Escape From Common Sense: When Sports Becomes A Bad Habit

Escape From Common Sense: When Sports Becomes A Bad Habit
Escape From Common Sense: When Sports Becomes A Bad Habit

Video: Escape From Common Sense: When Sports Becomes A Bad Habit

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Everything is good in moderation, and even excessively zealous exercise can be harmful. Previously, professional athletes were convinced of the veracity of this truth, but recently, due to the mass enthusiasm for a healthy lifestyle and fitness, too zealous amateurs have begun to face the problem. At what point does exercise that we consider beneficial turn into a bad habit?


BBC reporters met with Valerie Stefan, who started running 10 years ago for general wellness and became physically addicted. Having run herself, the woman wanted to test herself in competitions. First she ran 5 km, then 10, and then a full marathon.

Valerie Stefan

Very soon sports became a priority in Stefan's life and she specially got up early so that she could run an extra half hour.

When I run, I have the feeling that I am conquering some heights, - says the amateur athlete. - I'm getting faster, stronger, it's like a series of small victories.

At the same time, Stefan began to realize that because of her hobby she was changing, and not for the best. No, many can envy Valerie's physical form, but her psychological state began to cause concern for both her loved ones and herself.

I began to realize that training controls me, and not vice versa. And this control quickly grew into an obsessive state. This began to affect my work, my family, everything else. Over time, my exercise became something unhealthy. My lifestyle has ruined my relationships with many people. They just didn't understand why I needed to train so much. I seemed to them a little nuts.

The stronger Valerie's attachment to sports became, the more she moved away from family and friends. At first, Stefan began to be late everywhere and reschedule meetings and events, and then she began to avoid companies altogether. If she had meetings with friends, then she made them at the squash court or in the pool. A woman could relax only by fully completing her daily running norm.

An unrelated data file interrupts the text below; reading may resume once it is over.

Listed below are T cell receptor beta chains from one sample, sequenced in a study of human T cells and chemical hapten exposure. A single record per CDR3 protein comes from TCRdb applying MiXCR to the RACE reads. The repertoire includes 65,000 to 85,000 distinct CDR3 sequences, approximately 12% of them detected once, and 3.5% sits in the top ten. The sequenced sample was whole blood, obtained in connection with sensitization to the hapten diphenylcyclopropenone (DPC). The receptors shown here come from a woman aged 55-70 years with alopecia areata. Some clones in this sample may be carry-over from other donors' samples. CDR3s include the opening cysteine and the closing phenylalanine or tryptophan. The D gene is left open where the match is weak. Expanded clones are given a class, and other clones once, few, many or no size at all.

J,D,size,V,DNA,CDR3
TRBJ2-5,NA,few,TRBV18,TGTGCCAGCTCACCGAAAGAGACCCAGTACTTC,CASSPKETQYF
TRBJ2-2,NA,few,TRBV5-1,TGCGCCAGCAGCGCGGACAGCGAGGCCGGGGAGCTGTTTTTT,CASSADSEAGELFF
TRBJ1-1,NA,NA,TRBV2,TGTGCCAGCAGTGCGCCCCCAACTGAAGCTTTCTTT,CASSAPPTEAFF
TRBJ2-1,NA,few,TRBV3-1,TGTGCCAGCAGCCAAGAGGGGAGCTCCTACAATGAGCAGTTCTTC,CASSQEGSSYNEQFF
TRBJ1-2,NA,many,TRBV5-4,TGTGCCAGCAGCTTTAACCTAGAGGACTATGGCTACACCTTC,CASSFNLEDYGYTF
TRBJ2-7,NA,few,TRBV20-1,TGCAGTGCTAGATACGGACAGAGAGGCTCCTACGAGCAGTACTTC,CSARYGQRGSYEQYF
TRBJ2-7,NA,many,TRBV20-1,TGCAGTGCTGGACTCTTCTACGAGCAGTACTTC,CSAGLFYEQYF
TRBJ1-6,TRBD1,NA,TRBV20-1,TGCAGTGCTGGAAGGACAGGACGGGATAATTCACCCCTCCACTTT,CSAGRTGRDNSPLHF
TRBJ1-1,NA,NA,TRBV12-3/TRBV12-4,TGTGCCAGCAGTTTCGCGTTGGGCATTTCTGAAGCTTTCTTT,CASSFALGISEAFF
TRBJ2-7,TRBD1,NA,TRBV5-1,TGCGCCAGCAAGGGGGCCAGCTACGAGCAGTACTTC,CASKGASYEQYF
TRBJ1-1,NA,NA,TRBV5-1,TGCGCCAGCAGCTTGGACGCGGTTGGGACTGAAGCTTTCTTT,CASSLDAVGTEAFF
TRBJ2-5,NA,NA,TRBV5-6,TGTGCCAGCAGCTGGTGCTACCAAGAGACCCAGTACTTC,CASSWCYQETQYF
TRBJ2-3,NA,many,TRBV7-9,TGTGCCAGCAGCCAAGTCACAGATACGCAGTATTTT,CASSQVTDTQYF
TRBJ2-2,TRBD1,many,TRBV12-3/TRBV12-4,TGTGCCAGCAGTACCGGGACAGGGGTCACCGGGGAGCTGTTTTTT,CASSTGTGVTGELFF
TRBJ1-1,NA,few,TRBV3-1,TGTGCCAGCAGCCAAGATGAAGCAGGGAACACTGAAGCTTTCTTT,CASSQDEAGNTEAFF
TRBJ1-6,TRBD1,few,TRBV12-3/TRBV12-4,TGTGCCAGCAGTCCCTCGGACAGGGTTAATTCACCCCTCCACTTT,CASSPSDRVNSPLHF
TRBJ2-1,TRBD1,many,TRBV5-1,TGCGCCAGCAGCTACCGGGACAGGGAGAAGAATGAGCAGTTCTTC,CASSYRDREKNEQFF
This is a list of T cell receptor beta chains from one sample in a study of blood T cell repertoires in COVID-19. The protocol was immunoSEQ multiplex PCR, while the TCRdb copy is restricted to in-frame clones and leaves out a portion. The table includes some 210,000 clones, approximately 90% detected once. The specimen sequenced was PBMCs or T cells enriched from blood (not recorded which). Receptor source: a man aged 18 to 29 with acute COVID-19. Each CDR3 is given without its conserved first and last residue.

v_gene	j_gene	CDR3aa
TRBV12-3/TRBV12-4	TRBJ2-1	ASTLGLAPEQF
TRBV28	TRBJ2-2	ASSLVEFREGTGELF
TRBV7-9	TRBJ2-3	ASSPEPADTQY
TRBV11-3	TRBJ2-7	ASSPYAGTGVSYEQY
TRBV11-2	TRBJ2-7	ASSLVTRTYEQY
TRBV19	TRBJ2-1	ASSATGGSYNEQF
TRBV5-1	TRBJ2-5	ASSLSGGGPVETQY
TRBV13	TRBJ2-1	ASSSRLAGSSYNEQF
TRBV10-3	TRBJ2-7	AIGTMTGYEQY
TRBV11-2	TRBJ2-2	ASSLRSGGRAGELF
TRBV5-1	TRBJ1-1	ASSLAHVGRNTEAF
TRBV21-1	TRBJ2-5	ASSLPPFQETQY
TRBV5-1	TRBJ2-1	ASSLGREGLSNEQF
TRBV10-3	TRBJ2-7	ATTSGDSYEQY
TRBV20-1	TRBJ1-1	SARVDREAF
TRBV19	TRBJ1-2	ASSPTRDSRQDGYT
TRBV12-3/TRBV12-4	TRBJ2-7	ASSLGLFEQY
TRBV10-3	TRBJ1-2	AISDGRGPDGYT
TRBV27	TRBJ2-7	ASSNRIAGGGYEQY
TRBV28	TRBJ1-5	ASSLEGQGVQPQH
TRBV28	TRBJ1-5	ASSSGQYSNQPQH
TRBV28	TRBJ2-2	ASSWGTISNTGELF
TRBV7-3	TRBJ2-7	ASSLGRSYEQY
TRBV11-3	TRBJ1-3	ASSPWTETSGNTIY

At the same time, the athlete admitted that she really wants to communicate with everyone, as before, but before the meeting, it is imperative to conduct a full training session. If the run does not take place, then Valerie experiences a sense of guilt and discomfort. The constant search for a compromise between sports and human interaction interferes with proper rest.

Valerie did not relax at all and did not spend much time at home. All she needed was to show what a superman she was. Years of such a life at the maximum of opportunity led Stefan to severe depression, which could be got rid of with prolonged quality rest. Therefore, Valerie took a four-month leave from work and only he helped her to recover.

Psychologist Chetna Kang of Priory Hospital in London says Valerie Stefan's case is far from widespread. But unfortunately there are all the prerequisites to believe that pathological dependence on sports will soon become one of the scourges of civilized society.